I was so proud to finally launch my manifesto this week, to finally present my vision for a new Tees Valley and new politics that puts people before profit.
It has been a long time coming. I started my campaign two years ago and since then we have had a General Election and a global pandemic that locked down society and brought tragedy to so many families and that really underlined the inequalities in our society.
Ordinary people went above and beyond on the frontline to protect the vulnerable, to keep vital services going while the Tories dished out money to their mates and made a mess at every turn. Ordinary people looked after their friends and family and neighbours and kept the country going while the Tories looked after their donors and dished out tax-payers cash.
That made me more determined than ever that things must change. We can't go back to the failed status quo. We can't go back to inequality, poverty, unemployment and wasted lives. We need to take this opportunity to change things for the better for everyone. There is not a day goes by that I don't think about how to make the Tees Valley better for young people, our families and our communities. That's why I am in politics.
And I believe that change comes from the bottom. By investing in people, in workers, in small businesses, in creativity, in innovation. By investing in communities. By investing in tech and digital so we are ahead of the curve, By investing in smart transport that connects people and places. By investing in a Tees fit for the future and fit for all.
Here in the Tees Valley, we have everything we need to rebuild and thrive. We have the people and the skills. We have the energy and the drive. We have a long, proud history of building and leading the world in pioneering industries. We need to harness that, support it and empower our people to make a success of their lives.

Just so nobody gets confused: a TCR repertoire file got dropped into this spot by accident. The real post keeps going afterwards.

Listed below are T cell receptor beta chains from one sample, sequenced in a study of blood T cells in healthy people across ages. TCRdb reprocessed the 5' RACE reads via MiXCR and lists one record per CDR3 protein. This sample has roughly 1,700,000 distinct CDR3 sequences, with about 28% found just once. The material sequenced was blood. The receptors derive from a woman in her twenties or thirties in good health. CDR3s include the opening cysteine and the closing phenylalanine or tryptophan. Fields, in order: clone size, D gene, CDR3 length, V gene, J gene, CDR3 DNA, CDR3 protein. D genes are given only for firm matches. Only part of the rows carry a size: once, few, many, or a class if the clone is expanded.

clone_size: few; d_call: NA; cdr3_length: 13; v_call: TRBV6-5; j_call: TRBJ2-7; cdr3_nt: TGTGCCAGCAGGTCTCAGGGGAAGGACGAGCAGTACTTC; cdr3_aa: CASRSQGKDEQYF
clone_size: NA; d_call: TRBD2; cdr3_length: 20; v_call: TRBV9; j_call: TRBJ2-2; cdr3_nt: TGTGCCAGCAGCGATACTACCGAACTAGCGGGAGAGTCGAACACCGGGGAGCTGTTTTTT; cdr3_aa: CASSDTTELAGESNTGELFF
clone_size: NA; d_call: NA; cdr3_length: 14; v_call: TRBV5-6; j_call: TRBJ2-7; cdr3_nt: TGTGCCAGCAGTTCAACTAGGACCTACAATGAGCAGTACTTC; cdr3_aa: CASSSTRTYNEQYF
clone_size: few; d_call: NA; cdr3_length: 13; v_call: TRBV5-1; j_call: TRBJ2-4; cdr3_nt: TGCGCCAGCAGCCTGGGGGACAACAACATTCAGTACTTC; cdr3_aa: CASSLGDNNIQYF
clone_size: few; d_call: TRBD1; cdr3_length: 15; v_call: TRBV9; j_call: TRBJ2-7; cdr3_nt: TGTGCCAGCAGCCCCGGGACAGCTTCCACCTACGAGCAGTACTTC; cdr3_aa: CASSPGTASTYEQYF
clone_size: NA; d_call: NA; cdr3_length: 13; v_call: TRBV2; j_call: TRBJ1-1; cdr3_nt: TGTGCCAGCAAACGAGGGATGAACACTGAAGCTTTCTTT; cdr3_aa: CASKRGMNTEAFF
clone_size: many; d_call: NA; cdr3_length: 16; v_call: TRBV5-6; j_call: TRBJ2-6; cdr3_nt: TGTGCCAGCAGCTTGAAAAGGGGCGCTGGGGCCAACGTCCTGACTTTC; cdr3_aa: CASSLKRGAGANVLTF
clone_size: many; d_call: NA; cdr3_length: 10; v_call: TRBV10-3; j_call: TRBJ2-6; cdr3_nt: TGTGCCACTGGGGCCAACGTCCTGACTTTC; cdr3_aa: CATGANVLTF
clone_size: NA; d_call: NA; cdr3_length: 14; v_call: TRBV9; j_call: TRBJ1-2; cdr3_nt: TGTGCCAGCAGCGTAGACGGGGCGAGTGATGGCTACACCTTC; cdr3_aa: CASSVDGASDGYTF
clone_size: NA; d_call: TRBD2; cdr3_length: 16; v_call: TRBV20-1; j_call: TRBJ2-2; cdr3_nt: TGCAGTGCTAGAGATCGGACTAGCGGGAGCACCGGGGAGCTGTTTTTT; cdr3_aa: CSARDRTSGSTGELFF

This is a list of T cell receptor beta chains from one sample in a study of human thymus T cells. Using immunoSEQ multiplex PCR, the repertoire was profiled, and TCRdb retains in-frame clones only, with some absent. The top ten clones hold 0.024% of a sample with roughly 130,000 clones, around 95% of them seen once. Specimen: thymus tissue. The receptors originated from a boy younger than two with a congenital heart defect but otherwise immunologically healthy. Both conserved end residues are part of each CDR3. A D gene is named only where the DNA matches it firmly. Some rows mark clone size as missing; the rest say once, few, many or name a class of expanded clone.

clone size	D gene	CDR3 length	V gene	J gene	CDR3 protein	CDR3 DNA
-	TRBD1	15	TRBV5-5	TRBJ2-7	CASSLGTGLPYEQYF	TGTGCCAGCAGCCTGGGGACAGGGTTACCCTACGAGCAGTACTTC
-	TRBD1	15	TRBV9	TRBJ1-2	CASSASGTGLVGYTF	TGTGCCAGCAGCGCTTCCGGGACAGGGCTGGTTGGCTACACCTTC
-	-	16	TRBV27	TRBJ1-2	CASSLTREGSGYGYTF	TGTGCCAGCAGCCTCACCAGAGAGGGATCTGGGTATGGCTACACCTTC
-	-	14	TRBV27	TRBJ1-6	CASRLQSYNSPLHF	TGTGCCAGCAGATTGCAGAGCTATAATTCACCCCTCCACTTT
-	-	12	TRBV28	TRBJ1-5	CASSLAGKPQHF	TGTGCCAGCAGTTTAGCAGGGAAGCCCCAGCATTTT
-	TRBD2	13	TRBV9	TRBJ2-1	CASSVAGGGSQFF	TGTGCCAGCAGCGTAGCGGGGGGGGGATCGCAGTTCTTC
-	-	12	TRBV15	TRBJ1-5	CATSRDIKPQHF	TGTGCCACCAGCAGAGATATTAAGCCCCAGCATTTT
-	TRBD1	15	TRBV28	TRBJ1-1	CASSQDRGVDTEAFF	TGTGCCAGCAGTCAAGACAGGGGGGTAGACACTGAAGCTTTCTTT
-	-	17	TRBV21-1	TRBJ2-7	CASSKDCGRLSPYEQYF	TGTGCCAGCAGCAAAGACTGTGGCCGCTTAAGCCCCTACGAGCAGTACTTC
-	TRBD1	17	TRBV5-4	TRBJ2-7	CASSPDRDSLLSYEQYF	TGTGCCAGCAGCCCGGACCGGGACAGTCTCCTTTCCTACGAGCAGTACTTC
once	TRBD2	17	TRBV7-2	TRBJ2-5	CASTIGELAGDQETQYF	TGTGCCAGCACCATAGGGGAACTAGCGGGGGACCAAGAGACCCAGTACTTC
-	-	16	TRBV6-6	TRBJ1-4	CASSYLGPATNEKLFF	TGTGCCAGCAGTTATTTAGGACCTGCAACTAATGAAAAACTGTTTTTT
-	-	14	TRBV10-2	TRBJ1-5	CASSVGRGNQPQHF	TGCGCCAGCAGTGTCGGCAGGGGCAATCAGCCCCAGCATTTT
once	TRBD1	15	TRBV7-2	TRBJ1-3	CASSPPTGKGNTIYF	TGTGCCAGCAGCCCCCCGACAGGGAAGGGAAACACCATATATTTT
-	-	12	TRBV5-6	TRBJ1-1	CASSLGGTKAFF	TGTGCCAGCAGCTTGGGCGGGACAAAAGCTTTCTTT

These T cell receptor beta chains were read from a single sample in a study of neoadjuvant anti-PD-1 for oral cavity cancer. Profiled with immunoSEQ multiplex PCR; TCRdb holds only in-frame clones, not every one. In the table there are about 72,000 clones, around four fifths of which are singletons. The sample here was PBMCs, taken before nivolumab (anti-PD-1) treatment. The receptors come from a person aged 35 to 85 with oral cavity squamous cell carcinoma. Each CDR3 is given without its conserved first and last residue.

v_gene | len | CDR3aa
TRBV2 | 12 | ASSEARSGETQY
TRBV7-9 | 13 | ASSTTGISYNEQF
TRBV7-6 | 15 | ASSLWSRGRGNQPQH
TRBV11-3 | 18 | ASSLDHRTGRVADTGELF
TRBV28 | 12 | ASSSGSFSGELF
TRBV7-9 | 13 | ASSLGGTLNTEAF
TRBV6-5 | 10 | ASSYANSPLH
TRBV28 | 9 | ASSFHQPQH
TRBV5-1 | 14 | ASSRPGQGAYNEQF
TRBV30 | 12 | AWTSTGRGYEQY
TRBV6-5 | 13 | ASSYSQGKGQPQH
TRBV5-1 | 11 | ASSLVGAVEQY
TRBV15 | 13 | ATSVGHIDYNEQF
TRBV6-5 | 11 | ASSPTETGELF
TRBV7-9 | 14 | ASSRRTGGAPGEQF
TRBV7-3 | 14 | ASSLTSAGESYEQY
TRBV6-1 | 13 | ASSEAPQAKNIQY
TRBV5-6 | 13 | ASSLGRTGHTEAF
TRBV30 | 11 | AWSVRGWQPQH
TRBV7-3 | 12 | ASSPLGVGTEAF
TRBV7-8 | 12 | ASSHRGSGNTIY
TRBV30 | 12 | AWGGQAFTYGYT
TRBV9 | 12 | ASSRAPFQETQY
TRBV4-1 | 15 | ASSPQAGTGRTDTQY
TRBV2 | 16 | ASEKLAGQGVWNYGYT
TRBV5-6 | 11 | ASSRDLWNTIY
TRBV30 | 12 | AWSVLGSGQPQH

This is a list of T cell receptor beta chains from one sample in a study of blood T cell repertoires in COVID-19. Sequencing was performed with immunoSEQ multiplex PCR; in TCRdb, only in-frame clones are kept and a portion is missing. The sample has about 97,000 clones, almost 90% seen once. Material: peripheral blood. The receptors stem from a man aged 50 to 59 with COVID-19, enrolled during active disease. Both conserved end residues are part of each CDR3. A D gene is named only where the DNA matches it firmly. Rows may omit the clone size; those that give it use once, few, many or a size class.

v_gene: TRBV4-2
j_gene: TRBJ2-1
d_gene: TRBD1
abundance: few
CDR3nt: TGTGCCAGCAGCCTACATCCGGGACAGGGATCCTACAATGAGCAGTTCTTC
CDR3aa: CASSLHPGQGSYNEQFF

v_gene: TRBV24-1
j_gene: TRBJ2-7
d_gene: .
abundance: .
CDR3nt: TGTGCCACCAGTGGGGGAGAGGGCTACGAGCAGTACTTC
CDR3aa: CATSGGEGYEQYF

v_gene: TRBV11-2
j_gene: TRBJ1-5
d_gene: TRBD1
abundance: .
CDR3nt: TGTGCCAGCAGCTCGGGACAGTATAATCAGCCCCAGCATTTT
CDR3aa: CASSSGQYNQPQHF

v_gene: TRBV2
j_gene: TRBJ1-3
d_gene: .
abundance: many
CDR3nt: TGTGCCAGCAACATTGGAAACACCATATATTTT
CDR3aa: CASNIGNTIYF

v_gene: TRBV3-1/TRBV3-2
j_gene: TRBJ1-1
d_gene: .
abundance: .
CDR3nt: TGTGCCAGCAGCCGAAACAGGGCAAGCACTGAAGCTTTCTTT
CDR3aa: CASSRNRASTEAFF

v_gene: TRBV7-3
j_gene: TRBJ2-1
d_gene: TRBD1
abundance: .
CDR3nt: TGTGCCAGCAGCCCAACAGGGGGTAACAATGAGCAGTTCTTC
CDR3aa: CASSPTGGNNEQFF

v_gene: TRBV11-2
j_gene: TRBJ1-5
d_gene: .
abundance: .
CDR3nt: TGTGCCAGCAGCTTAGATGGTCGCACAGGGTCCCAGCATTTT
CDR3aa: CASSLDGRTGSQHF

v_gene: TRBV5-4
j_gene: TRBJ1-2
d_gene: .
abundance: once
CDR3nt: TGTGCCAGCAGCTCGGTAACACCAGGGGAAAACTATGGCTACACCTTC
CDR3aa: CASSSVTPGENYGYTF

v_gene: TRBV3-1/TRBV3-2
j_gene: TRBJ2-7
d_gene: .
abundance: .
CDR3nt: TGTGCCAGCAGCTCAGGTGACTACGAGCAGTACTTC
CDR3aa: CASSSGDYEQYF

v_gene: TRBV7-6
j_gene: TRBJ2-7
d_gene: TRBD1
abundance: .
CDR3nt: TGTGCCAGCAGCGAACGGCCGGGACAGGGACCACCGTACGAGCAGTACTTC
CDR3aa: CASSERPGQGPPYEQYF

That means backing people to get on. That means flexible funding for skills training in the clean green industries of the future, supporting small start-ups, reviving our high streets, backing the hospitality sector that gives so many of our young people the first step in their careers, promoting the tourism and culture sector that can champion our identity and bring people into the area. That means taking a chance on the Tees.
Building from the bottom and investing in people may not catch the eye in the way big project announcements do but behind the headlines there is another story. The vast majority of people here are employed in small firms, in retail, in hospitality, in offices, in hospitals, in the public sector. The Tees needs to work for them too. It needs to works for families and young people in education. For pensioners. We can't leave anyone behind.
I recognise I'm taking on the UK's biggest political challenge. The government have thrown a lot of money and political capital at backing the current mayor as he represents their ideology. But it is an ideology that has failed so many of our people and our communities.
But I'm not scared to take on that challenge. I'm unafraid, I have mountains of courage. I have pride and passion for our people. And it will never be about 'me', it will always be about 'we'. It will always be about our towns, our jobs, our people, our communities, our future.
That is my vision: A strong and proud Tees that works for everyone,